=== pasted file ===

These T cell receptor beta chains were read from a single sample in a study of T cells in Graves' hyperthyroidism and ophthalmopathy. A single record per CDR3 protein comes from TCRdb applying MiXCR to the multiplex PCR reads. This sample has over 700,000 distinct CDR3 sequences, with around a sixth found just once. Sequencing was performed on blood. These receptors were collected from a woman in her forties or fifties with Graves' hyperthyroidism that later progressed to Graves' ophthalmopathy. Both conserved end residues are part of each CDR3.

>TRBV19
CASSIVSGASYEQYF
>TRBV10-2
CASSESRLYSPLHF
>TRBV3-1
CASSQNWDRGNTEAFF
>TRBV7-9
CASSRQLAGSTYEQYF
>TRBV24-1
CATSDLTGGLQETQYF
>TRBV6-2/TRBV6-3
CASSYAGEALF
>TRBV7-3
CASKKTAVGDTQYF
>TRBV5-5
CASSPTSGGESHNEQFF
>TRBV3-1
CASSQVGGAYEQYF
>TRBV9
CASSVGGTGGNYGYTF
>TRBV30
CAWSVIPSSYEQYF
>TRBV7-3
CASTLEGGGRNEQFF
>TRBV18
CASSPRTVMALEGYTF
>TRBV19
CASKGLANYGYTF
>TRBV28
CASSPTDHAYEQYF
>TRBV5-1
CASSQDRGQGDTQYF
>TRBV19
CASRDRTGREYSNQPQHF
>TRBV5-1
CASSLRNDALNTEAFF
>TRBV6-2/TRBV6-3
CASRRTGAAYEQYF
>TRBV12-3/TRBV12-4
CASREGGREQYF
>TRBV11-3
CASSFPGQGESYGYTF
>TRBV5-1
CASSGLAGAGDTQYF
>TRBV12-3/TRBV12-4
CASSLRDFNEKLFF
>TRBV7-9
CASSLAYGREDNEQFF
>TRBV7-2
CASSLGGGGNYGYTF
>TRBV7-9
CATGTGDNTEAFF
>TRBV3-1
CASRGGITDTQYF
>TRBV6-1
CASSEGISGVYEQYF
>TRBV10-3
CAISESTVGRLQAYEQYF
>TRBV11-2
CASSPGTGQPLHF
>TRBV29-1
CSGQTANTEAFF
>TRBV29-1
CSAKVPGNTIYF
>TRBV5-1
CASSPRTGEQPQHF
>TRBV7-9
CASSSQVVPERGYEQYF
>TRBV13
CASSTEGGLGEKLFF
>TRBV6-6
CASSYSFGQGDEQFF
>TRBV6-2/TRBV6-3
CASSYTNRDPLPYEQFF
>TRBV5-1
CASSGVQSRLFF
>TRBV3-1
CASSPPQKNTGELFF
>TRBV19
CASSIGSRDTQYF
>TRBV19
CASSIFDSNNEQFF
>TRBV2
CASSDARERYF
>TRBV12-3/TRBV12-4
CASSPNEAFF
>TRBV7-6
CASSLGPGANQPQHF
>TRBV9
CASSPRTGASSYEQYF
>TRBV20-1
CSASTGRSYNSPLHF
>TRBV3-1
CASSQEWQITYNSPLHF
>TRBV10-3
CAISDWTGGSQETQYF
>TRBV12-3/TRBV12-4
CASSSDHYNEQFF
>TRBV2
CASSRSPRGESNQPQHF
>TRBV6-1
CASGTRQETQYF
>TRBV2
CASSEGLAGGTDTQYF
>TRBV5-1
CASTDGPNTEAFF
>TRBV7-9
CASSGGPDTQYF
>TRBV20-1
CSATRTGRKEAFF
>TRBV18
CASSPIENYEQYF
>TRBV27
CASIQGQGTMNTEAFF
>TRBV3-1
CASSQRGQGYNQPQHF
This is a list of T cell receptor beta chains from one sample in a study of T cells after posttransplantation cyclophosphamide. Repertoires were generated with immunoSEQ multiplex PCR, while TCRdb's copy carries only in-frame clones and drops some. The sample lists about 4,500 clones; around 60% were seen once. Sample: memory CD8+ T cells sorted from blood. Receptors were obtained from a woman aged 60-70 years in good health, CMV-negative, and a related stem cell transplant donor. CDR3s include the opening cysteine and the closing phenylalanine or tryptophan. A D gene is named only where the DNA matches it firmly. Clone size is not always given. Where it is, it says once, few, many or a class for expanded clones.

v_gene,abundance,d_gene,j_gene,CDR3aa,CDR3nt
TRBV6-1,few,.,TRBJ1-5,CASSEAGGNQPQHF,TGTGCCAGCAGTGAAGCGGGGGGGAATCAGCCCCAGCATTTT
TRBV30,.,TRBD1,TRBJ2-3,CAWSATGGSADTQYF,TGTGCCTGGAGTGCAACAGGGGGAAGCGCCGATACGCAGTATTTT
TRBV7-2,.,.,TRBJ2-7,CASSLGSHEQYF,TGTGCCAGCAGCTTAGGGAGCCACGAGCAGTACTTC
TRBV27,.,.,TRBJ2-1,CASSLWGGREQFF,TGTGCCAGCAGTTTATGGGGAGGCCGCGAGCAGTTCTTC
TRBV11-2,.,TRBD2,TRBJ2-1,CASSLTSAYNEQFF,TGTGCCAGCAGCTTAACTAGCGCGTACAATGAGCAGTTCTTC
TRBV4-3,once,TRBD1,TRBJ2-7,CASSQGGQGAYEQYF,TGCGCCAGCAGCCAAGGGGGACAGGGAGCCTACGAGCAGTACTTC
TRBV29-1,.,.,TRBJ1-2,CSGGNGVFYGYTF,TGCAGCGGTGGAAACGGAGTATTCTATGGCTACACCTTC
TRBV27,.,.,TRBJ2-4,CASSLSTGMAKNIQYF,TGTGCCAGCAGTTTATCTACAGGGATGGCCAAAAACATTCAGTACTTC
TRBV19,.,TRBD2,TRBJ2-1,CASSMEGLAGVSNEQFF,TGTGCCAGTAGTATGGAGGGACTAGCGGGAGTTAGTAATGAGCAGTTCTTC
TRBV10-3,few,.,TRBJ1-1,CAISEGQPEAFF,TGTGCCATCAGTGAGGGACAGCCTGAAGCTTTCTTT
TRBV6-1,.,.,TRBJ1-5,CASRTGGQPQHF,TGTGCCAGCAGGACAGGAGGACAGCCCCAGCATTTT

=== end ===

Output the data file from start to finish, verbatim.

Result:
These T cell receptor beta chains were read from a single sample in a study of T cells in Graves' hyperthyroidism and ophthalmopathy. A single record per CDR3 protein comes from TCRdb applying MiXCR to the multiplex PCR reads. This sample has over 700,000 distinct CDR3 sequences, with around a sixth found just once. Sequencing was performed on blood. These receptors were collected from a woman in her forties or fifties with Graves' hyperthyroidism that later progressed to Graves' ophthalmopathy. Both conserved end residues are part of each CDR3.

>TRBV19
CASSIVSGASYEQYF
>TRBV10-2
CASSESRLYSPLHF
>TRBV3-1
CASSQNWDRGNTEAFF
>TRBV7-9
CASSRQLAGSTYEQYF
>TRBV24-1
CATSDLTGGLQETQYF
>TRBV6-2/TRBV6-3
CASSYAGEALF
>TRBV7-3
CASKKTAVGDTQYF
>TRBV5-5
CASSPTSGGESHNEQFF
>TRBV3-1
CASSQVGGAYEQYF
>TRBV9
CASSVGGTGGNYGYTF
>TRBV30
CAWSVIPSSYEQYF
>TRBV7-3
CASTLEGGGRNEQFF
>TRBV18
CASSPRTVMALEGYTF
>TRBV19
CASKGLANYGYTF
>TRBV28
CASSPTDHAYEQYF
>TRBV5-1
CASSQDRGQGDTQYF
>TRBV19
CASRDRTGREYSNQPQHF
>TRBV5-1
CASSLRNDALNTEAFF
>TRBV6-2/TRBV6-3
CASRRTGAAYEQYF
>TRBV12-3/TRBV12-4
CASREGGREQYF
>TRBV11-3
CASSFPGQGESYGYTF
>TRBV5-1
CASSGLAGAGDTQYF
>TRBV12-3/TRBV12-4
CASSLRDFNEKLFF
>TRBV7-9
CASSLAYGREDNEQFF
>TRBV7-2
CASSLGGGGNYGYTF
>TRBV7-9
CATGTGDNTEAFF
>TRBV3-1
CASRGGITDTQYF
>TRBV6-1
CASSEGISGVYEQYF
>TRBV10-3
CAISESTVGRLQAYEQYF
>TRBV11-2
CASSPGTGQPLHF
>TRBV29-1
CSGQTANTEAFF
>TRBV29-1
CSAKVPGNTIYF
>TRBV5-1
CASSPRTGEQPQHF
>TRBV7-9
CASSSQVVPERGYEQYF
>TRBV13
CASSTEGGLGEKLFF
>TRBV6-6
CASSYSFGQGDEQFF
>TRBV6-2/TRBV6-3
CASSYTNRDPLPYEQFF
>TRBV5-1
CASSGVQSRLFF
>TRBV3-1
CASSPPQKNTGELFF
>TRBV19
CASSIGSRDTQYF
>TRBV19
CASSIFDSNNEQFF
>TRBV2
CASSDARERYF
>TRBV12-3/TRBV12-4
CASSPNEAFF
>TRBV7-6
CASSLGPGANQPQHF
>TRBV9
CASSPRTGASSYEQYF
>TRBV20-1
CSASTGRSYNSPLHF
>TRBV3-1
CASSQEWQITYNSPLHF
>TRBV10-3
CAISDWTGGSQETQYF
>TRBV12-3/TRBV12-4
CASSSDHYNEQFF
>TRBV2
CASSRSPRGESNQPQHF
>TRBV6-1
CASGTRQETQYF
>TRBV2
CASSEGLAGGTDTQYF
>TRBV5-1
CASTDGPNTEAFF
>TRBV7-9
CASSGGPDTQYF
>TRBV20-1
CSATRTGRKEAFF
>TRBV18
CASSPIENYEQYF
>TRBV27
CASIQGQGTMNTEAFF
>TRBV3-1
CASSQRGQGYNQPQHF
This is a list of T cell receptor beta chains from one sample in a study of T cells after posttransplantation cyclophosphamide. Repertoires were generated with immunoSEQ multiplex PCR, while TCRdb's copy carries only in-frame clones and drops some. The sample lists about 4,500 clones; around 60% were seen once. Sample: memory CD8+ T cells sorted from blood. Receptors were obtained from a woman aged 60-70 years in good health, CMV-negative, and a related stem cell transplant donor. CDR3s include the opening cysteine and the closing phenylalanine or tryptophan. A D gene is named only where the DNA matches it firmly. Clone size is not always given. Where it is, it says once, few, many or a class for expanded clones.

v_gene,abundance,d_gene,j_gene,CDR3aa,CDR3nt
TRBV6-1,few,.,TRBJ1-5,CASSEAGGNQPQHF,TGTGCCAGCAGTGAAGCGGGGGGGAATCAGCCCCAGCATTTT
TRBV30,.,TRBD1,TRBJ2-3,CAWSATGGSADTQYF,TGTGCCTGGAGTGCAACAGGGGGAAGCGCCGATACGCAGTATTTT
TRBV7-2,.,.,TRBJ2-7,CASSLGSHEQYF,TGTGCCAGCAGCTTAGGGAGCCACGAGCAGTACTTC
TRBV27,.,.,TRBJ2-1,CASSLWGGREQFF,TGTGCCAGCAGTTTATGGGGAGGCCGCGAGCAGTTCTTC
TRBV11-2,.,TRBD2,TRBJ2-1,CASSLTSAYNEQFF,TGTGCCAGCAGCTTAACTAGCGCGTACAATGAGCAGTTCTTC
TRBV4-3,once,TRBD1,TRBJ2-7,CASSQGGQGAYEQYF,TGCGCCAGCAGCCAAGGGGGACAGGGAGCCTACGAGCAGTACTTC
TRBV29-1,.,.,TRBJ1-2,CSGGNGVFYGYTF,TGCAGCGGTGGAAACGGAGTATTCTATGGCTACACCTTC
TRBV27,.,.,TRBJ2-4,CASSLSTGMAKNIQYF,TGTGCCAGCAGTTTATCTACAGGGATGGCCAAAAACATTCAGTACTTC
TRBV19,.,TRBD2,TRBJ2-1,CASSMEGLAGVSNEQFF,TGTGCCAGTAGTATGGAGGGACTAGCGGGAGTTAGTAATGAGCAGTTCTTC
TRBV10-3,few,.,TRBJ1-1,CAISEGQPEAFF,TGTGCCATCAGTGAGGGACAGCCTGAAGCTTTCTTT
TRBV6-1,.,.,TRBJ1-5,CASRTGGQPQHF,TGTGCCAGCAGGACAGGAGGACAGCCCCAGCATTTT